Soon after the news of this public tragedy reached Athens, a massive controversy erupted over the apportionment of blame for the botched rescue. The public was furious that the dead from the battle had not been recovered for burial (in the religious atmosphere of ancient Greece, this failing may have been almost as serious as abandoning the survivors in the eyes of the Athenian populace);the generals suspected that Thrasybulus and Theramenes, who had already returned to Athens, might have been responsible for stirring up the assembly against them, and so Thrasyllus and his colleagues wrote letters to the people denouncing the two trierarchs as responsible for the failed rescue. The trierarchs were called before the assembly to account for their actions, but they defended themselves capably, and the generals were deposed from their offices and recalled to Athens. Two fled, but Thrasyllus and five others returned to the city. Their defense initially met with a sympathetic response, but the festival of the Apaturia, on which families were supposed to meet for celebrations, provided an opportunity for their political enemies to remind the populace of the loss it had suffered. In a vicious and emotional meeting of the assembly the next day, the assembly, following the lead of the aggressive Callixeinus, tried the generals en masse and condemned them all to die. Although the Athenians soon came to regret their rash decision, it was too late for Thrasyllus and his comrades; all six were dead before the assembly had a chance to reconsider.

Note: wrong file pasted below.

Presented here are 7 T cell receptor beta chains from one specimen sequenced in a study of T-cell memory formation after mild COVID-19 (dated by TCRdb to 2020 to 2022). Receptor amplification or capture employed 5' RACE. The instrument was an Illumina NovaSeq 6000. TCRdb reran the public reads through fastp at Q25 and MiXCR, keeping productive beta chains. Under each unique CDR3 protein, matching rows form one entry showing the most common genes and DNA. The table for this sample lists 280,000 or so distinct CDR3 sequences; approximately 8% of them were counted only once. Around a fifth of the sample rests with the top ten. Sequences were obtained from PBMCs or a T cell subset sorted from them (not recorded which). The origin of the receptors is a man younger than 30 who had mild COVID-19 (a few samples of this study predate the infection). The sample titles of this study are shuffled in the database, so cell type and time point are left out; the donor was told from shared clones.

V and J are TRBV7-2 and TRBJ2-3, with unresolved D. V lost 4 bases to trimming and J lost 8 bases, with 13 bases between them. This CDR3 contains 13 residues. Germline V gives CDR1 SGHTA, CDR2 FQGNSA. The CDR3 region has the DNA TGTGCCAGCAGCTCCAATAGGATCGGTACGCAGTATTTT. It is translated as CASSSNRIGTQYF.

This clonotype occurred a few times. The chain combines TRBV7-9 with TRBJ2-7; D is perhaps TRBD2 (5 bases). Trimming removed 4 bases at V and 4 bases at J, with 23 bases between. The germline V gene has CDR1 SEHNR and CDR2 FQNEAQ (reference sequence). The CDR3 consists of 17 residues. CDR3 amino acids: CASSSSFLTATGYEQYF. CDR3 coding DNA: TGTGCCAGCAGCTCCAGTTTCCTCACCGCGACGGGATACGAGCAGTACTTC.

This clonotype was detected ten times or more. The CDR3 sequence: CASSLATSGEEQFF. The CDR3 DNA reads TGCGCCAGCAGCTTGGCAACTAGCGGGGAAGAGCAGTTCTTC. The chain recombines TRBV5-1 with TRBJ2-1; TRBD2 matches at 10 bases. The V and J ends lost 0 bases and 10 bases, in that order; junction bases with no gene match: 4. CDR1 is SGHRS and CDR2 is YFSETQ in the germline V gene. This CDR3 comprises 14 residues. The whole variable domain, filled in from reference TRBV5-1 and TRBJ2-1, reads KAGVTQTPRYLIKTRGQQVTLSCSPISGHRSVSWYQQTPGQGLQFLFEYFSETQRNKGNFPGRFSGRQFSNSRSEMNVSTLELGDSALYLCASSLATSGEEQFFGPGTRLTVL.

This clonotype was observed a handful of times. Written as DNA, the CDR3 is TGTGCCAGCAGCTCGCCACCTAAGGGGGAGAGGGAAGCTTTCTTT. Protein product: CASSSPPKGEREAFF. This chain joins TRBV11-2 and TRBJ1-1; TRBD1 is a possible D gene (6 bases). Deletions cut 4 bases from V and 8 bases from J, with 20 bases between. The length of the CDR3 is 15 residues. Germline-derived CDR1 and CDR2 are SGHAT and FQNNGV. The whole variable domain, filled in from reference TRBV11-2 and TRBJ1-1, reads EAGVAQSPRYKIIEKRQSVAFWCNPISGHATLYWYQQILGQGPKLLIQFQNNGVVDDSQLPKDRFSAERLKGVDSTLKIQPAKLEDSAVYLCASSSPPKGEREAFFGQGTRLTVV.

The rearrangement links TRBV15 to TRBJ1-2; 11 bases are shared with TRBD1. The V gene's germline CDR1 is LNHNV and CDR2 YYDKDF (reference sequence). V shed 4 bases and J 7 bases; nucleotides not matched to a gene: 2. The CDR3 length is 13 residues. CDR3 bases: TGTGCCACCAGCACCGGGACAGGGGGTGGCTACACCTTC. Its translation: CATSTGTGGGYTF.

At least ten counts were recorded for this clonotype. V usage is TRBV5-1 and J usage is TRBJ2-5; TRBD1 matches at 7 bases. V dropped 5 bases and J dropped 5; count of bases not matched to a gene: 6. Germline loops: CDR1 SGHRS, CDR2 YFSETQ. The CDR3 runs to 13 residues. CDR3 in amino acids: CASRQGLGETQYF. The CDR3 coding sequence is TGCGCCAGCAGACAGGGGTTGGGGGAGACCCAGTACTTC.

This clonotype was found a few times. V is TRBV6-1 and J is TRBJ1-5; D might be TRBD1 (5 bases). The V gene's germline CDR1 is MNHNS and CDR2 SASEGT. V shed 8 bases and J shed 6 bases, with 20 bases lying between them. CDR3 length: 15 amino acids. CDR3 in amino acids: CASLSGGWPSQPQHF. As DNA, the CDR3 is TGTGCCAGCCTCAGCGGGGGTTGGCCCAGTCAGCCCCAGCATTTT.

The Peloponnesian War was an ancient Greek war fought by the Delian League led by Athens against the Peloponnesian League led by Sparta. Historians have traditionally divided the war into three phases. In the first phase, the Archidamian War, Sparta launched repeated invasions of Attica, while Athens took advantage of its naval supremacy to raid the coast of the Peloponnese and attempt to suppress signs of unrest in its empire. This period of the war was concluded in 421 BC, with the signing of the Peace of Nicias. That treaty, however, was soon undermined by renewed fighting in the Peloponnese. In 415 BC, Athens dispatched a massive expeditionary force to attack Syracuse, Sicily; the attack failed disastrously, with the destruction of the entire force in 413 BC. This ushered in the final phase of the war, generally referred to either as the Decelean War, or the Ionian War. In this phase, Sparta, now receiving support from the Achaemenid Empire, supported rebellions in Athens's subject states in the Aegean Sea and Ionia, undermining Athens's empire, and, eventually, depriving the city of naval supremacy. The destruction of Athens's fleet in the Battle of Aegospotami effectively ended the war, and Athens surrendered in the following year. Corinth and Thebes demanded that Athens should be destroyed and all its citizens should be enslaved, but Sparta refused.